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Dear Pot Lawyer,

Jeff Sessions says we’re in the midst of a “historic drug epidemic.” Is he right?

Yes, but only accidentally. When Sessions talks about “drugs,” he’s talking about federally banned substances, like cocaine, LSD, and cannabis. We know this because Sessions cited the “historic drug epidemic” in a recent failed effort to drum up cash from Congress to enforce the Controlled Substance Act (including going after medical cannabis distributors). If your attorney general really cared about the drug epidemic, though, he’d be doing what another attorney named Nick Kahl is doing, right here in Portland: suing the pants off of Big Pharma and everyone else involved in pushing prescription opioids for the last few decades.

Full disclosure: I have never met Nick Kahl, but from what I can see online, I like him because: (1) He grew up in East Portland and graduated from David Douglas High School; (2) he’s wearing a hoodie and holding a skateboard on his law firm website; and (3) he represents Multnomah County in a $250 million lawsuit against opioid manufacturers and doctors. The complaint is well drafted, and if you care about your community, wish Nick and the county luck.

The statistics related to opioid abuse in America are brutal. Opioids are the most prescribed class of substances, and they generated $11 billion in revenue for drug companies in 2014 alone. The year prior, 254 million prescriptions for opioids were filled in this country—enough to medicate all of us around the clock for a year. And today, some two million Americans either abuse or depend upon opioids. Probably the worst statistic of all, though, is this: According to the Centers for Disease Control, the opioid crisis kills 146 Americans daily.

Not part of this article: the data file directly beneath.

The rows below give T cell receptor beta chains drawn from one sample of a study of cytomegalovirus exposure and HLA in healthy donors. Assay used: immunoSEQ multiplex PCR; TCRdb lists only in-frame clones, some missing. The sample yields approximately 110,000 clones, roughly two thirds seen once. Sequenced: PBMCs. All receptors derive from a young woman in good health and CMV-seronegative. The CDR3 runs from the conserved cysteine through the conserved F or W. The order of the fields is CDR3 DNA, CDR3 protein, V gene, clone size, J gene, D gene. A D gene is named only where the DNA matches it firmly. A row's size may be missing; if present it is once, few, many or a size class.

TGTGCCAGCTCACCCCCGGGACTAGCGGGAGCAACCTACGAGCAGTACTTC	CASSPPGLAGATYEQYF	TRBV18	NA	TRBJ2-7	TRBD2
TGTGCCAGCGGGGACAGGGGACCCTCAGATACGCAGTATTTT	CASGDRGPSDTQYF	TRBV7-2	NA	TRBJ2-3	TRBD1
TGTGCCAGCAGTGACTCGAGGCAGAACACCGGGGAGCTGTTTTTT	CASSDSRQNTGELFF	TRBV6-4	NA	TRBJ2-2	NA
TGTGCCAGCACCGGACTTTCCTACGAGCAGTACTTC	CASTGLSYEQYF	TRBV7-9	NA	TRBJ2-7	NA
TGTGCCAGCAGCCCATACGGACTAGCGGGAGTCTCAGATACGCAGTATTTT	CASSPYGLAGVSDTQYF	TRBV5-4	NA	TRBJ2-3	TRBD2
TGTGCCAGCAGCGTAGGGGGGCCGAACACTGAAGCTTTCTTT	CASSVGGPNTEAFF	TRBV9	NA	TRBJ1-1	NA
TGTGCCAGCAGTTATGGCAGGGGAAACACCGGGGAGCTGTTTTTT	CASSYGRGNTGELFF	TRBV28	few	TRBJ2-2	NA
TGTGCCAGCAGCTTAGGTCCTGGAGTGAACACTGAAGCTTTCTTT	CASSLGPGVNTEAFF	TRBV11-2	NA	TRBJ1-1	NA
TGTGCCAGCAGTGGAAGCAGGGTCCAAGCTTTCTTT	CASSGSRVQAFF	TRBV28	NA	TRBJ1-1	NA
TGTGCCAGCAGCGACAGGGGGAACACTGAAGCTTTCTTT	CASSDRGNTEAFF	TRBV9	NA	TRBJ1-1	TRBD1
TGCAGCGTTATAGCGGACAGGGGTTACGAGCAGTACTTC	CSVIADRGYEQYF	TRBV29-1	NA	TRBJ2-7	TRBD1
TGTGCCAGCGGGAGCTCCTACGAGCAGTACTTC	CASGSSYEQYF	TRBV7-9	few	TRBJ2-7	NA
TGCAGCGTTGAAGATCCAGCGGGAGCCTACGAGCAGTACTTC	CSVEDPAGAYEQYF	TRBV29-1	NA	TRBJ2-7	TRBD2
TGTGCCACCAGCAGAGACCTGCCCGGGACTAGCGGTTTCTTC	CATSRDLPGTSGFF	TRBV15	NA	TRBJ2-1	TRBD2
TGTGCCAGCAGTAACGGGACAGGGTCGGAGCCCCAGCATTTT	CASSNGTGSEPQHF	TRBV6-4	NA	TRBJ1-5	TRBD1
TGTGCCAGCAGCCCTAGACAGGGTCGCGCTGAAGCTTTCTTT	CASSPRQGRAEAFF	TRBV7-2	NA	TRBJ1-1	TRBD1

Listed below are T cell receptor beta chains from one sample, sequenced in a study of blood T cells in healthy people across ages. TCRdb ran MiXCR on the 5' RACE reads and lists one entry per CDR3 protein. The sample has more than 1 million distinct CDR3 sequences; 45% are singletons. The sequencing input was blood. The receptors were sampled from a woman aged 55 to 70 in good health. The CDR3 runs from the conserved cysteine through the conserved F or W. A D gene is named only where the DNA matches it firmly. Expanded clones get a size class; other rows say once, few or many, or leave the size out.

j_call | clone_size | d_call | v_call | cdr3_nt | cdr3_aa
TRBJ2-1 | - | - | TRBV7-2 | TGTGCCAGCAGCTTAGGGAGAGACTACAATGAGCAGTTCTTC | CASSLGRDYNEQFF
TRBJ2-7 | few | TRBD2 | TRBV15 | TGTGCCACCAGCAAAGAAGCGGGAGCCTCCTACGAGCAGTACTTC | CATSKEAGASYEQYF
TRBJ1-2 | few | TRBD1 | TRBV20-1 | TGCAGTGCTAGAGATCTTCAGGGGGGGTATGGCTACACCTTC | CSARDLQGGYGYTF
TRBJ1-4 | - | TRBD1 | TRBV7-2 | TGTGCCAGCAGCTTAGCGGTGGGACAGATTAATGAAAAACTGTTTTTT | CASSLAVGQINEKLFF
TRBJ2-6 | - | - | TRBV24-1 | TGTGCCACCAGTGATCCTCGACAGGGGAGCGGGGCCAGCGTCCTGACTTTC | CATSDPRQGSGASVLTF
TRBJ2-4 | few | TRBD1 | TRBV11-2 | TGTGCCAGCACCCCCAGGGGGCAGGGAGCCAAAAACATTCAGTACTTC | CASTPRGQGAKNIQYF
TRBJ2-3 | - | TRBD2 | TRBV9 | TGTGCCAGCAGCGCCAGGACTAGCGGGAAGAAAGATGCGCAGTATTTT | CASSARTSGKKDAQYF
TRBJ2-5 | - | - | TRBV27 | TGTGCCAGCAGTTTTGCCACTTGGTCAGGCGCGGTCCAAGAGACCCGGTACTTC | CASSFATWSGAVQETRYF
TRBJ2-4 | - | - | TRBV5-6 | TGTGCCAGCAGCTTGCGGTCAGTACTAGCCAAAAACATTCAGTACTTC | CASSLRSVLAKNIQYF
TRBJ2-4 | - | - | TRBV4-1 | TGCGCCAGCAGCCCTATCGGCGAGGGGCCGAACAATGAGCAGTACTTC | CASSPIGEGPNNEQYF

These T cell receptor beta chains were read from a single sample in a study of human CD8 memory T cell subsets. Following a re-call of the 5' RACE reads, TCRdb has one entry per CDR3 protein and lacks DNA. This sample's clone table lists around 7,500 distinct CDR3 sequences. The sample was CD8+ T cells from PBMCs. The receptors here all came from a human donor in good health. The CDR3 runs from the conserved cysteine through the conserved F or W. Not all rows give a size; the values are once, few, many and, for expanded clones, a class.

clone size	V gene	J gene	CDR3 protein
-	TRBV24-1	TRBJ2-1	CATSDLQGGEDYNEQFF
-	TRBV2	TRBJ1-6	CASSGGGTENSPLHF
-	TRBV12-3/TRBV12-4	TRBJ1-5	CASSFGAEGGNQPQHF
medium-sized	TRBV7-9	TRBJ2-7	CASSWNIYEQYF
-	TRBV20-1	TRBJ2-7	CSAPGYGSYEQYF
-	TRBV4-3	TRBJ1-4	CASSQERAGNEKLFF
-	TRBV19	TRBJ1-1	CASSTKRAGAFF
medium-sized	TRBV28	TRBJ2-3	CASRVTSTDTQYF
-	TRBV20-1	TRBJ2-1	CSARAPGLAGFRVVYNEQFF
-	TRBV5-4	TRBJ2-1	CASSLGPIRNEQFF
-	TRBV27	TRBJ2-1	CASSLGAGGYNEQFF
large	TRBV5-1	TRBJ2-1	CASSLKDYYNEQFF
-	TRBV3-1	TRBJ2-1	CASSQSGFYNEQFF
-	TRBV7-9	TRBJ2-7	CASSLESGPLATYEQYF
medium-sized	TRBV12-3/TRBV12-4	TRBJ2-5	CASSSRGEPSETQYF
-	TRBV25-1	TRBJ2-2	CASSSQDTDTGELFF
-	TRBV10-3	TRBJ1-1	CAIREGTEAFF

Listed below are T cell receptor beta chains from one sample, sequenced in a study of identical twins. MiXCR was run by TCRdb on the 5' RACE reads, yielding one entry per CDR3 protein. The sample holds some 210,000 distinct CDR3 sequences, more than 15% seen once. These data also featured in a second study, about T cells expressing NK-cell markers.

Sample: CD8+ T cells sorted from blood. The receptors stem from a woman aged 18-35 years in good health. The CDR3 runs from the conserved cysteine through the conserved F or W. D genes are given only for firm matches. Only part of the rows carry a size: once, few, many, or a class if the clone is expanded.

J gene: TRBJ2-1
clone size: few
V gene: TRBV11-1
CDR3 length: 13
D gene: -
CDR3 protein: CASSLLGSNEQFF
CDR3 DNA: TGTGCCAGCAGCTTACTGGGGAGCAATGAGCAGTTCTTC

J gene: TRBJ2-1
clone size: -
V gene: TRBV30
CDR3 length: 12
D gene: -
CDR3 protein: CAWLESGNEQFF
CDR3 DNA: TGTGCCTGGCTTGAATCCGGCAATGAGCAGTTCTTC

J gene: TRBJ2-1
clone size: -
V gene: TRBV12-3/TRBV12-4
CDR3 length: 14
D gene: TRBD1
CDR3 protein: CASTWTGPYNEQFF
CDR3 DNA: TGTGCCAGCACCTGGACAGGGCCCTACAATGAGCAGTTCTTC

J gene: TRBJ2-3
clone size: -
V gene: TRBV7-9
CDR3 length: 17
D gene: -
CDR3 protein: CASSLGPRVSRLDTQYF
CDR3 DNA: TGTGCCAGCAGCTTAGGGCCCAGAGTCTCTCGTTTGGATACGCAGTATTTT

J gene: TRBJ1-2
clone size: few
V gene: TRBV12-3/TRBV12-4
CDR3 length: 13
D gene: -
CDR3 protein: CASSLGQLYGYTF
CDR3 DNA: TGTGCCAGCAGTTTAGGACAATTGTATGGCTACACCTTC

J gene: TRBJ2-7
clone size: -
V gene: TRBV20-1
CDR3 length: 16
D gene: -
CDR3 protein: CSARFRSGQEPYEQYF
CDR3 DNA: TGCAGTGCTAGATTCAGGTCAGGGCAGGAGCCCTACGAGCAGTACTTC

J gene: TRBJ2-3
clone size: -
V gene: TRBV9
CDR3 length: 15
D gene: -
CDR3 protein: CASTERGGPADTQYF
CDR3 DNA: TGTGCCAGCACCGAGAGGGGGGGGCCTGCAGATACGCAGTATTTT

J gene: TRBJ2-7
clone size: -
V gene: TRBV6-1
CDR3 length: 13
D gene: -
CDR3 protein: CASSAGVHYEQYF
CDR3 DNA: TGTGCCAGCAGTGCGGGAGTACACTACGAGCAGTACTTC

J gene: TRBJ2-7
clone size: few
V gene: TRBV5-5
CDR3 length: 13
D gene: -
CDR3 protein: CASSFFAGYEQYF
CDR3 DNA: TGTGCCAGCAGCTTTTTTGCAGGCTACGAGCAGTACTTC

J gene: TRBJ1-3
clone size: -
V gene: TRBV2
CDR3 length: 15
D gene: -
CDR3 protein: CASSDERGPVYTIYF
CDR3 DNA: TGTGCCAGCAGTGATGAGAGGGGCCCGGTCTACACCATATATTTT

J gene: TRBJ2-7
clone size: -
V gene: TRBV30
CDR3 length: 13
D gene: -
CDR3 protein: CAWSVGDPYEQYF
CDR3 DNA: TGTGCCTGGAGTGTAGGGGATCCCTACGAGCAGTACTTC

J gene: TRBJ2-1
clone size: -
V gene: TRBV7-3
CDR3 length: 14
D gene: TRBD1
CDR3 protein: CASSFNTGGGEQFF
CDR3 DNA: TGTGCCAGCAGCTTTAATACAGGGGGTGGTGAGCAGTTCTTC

Somehow Jeff Sessions doesn’t factor in opioids when he considers the “historic drug epidemic.” He seems more concerned with cannabis, a substance that, according to the Drug Enforcement Administration (DEA) has never caused an overdose. To be clear, the DEA is no friend of cannabis, and never has been. But facts are stubborn things.

According to its website, the mission of Sessions’ Department of Justice (DOJ) is to “ensure public safety against threats foreign and domestic; to provide leadership in preventing and controlling crime; [and] to seek just punishment for those guilty of unlawful behavior.” That’s what Multnomah County is doing in its public-interest lawsuit. Jeff Sessions could do something similar and continue the DOJ tradition of prosecuting bad public health actors, as it did with Big Tobacco. But Sessions seems cool with opioids.

The pharmaceutical companies and doctors who fuel the opioid epidemic know what they’re doing, and they cause colossal public harm. As for medical cannabis promoters, studies show that states with these programs see a decrease in opioid dependence and deaths. Hopefully, these trends continue. It’s a shame Sessions doesn’t take an interest in the same historic drug epidemic as the rest of us.


Got a question? Email us at potlawyer@portlandmercury.com. And remember that if you have a legal problem, contact a lawyer! Our educational musings cannot be relied upon as specific legal advice.